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mAY 11, 2016The Archdiocese of Baltimore has posted a list of all priests accused of sexual abuse of children on its website, as part of the fallout from newspaper investigations portrayed in the Oscar-winning film "Spotlight".


The list features 71 clergy members who have been accused of sexual abuse which the church found to be "credible."


Victims and advocates hope the list will allow others who suffered abuse to come forward.


The list was published in January by Archbishop William Lori, but was not publicized until the Baltimore Sun broke the story this week.


Following revelations by a Boston Globe investigative team into its city's diocese, which inspired this year's Best Picture Oscar winner "Spotlight", Baltimore's church leadership was one of the first to list accused priests publicly in 2002.


It came as "a response to what we've heard from survivors," explained diocese spokesman Sean Caine. "We've heard from victim-survivors that one main obstacle is the sense that they're alone. They're the only one. They won't be believed."


Victims wanted a permanent list instead of the single press releases that are published when a priest is accused of abuse, Caine told the Washington Post.


Cardinal William Keeler posted the original list of 57 priests and described abuse as "the spiritual equivalent of murder."


He received criticism for the move, with other priests questioning the presumption of guilt in the accusations, the Sun reports.


The original list was removed from the archdiocese's website before Keeler retired in 2007, according to, but the names among those released this week along with 14 others who have been accused since 2002.


There is still criticism about the difficulty to find details about the priest and allegations, which was easier to locate on the initial website.


Bishop Accountability analyzed the new information and found the accused priests worked in at least 94 parishes in Baltimore, one receiving seven on the list.


About 30 out of 170 dioceses in the US have released lists, but in some cases it was only because they were required to do so as part of court case settlements, according to Bishop Accountability.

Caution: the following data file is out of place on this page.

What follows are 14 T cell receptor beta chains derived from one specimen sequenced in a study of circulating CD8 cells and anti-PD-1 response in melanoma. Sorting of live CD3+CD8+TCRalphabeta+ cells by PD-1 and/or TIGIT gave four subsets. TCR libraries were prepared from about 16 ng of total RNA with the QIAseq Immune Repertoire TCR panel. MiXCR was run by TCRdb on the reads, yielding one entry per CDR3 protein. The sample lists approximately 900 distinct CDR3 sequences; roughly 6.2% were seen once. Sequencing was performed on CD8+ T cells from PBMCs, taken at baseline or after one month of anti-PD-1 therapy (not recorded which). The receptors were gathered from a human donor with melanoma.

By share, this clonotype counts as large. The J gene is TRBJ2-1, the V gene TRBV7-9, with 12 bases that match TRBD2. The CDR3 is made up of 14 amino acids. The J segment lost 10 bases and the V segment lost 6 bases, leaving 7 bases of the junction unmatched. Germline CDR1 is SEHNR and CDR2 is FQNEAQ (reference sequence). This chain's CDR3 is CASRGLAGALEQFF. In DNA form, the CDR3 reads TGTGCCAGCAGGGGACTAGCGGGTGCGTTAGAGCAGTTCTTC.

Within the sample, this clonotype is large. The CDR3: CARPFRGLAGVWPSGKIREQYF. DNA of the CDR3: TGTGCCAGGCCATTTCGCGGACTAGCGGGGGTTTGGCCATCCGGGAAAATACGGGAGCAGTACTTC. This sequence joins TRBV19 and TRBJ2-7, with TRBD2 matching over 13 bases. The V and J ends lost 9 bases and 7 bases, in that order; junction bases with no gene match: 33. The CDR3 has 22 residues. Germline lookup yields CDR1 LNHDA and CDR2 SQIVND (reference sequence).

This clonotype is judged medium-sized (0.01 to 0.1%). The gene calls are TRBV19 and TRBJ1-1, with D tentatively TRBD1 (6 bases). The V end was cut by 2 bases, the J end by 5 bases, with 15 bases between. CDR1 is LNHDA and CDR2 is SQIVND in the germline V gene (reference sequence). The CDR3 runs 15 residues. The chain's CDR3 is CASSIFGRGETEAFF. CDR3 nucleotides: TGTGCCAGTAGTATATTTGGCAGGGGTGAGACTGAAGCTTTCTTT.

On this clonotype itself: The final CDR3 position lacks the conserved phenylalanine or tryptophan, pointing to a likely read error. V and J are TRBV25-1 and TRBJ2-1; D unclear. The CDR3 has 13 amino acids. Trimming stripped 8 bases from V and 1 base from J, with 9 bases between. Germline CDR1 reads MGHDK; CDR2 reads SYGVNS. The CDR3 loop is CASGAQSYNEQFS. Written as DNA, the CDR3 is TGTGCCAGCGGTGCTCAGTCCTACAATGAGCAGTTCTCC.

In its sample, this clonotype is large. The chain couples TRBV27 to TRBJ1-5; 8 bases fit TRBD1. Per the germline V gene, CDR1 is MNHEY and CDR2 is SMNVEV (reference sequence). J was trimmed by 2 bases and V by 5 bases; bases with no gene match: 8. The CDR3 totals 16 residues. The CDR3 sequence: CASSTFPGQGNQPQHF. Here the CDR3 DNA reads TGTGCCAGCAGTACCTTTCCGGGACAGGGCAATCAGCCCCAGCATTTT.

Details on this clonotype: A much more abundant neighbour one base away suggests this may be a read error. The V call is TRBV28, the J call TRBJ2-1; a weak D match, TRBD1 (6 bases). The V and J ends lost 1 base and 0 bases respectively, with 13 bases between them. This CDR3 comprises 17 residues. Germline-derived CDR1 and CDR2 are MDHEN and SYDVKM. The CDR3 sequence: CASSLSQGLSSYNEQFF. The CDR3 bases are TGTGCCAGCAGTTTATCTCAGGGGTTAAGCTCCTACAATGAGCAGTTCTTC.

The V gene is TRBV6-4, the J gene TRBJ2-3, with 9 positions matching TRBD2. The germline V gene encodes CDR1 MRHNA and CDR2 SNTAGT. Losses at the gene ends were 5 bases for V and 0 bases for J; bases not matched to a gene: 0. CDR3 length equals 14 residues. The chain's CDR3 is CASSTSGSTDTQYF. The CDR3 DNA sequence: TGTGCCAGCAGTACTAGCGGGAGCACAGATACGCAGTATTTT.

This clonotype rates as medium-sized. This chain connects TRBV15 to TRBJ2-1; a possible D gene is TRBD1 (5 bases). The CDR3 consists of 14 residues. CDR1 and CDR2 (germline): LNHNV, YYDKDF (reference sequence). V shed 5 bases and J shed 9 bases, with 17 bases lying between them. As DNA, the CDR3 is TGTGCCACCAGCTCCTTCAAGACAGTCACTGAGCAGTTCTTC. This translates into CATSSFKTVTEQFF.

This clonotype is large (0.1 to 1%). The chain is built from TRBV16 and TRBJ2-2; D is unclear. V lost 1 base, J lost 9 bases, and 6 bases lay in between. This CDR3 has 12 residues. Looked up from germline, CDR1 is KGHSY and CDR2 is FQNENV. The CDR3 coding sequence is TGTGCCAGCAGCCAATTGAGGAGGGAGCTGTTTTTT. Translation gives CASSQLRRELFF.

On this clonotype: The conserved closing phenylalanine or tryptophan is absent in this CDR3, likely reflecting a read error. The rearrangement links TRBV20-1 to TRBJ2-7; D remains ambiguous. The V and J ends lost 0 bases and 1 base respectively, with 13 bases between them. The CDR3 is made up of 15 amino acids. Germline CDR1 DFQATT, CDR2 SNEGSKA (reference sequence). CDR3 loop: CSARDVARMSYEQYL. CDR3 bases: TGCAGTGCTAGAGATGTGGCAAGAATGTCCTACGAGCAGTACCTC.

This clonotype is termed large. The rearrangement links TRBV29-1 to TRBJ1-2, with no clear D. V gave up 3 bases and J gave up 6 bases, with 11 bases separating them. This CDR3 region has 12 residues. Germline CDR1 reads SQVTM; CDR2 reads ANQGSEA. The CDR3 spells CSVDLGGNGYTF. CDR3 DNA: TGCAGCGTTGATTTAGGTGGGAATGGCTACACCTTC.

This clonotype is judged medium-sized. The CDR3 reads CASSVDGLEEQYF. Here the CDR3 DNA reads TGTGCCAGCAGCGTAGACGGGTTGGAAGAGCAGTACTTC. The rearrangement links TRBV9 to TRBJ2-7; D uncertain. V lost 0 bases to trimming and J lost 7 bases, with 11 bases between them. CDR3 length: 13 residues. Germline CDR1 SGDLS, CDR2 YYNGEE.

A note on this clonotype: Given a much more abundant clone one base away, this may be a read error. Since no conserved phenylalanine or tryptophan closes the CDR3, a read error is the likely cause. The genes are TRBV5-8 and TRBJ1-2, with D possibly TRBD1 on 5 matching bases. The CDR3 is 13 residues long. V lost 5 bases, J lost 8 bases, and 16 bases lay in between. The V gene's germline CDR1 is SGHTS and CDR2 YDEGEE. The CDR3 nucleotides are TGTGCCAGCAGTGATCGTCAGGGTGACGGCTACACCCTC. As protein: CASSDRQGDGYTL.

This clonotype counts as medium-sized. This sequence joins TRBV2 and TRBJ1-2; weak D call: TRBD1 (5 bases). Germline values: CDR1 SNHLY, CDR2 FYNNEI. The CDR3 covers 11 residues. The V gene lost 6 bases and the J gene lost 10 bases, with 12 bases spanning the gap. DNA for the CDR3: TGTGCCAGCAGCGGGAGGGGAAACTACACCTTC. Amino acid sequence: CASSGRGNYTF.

The website reports discrepancies between the total number of accused clergy members and those which have been publicized.


While their own database contains 3,581 names, a total counted in 2014 at the Conference of Catholic Bishops found there were 6,427 "credibly" accused priests from 1950-2013.


Bishop Accountability says this means 44 percent of the total accused are not yet known to the public.


The Survivors Network of those Abused by Priests (SNAP) released a statement on Monday that it was glad officials had again listed "predator priests," but expressed regret that they had taken so long to do so.


The statement said the group "strongly suspect(s) the list is incomplete," and accused Archbishop Lori of using it to argue against reforming "Maryland's archaic, predator-friendly statute of limitations," which would allow victims to bring their abusers to court years later.


A victim of child abuse can no longer bring a case in Maryland once they turn 25.


The full Baltimore list can be read here.

Comment: In the film version, Richard Sipe reveals that around 6% of clergymen are pedophiles. He gives a bit more detail on his website. It's hard to know whether this figure means the percent of pedophile priests is the same as the number of pedophiles in the general public, or whether they're overrepresented among the clergy. Even if the numbers are the same, the significance is this: the status of these priests gives them special access to children, potentially more than they would be able to abuse than in other positions. They were and are also 'protected' by the clergy as a whole.


On the other hand, the scandal should teach us a lesson: that pedophilia is rampant, much more so than we tend to believe. Think about it: up to 6% of people in any profession are potentially pedophiles who abuse children.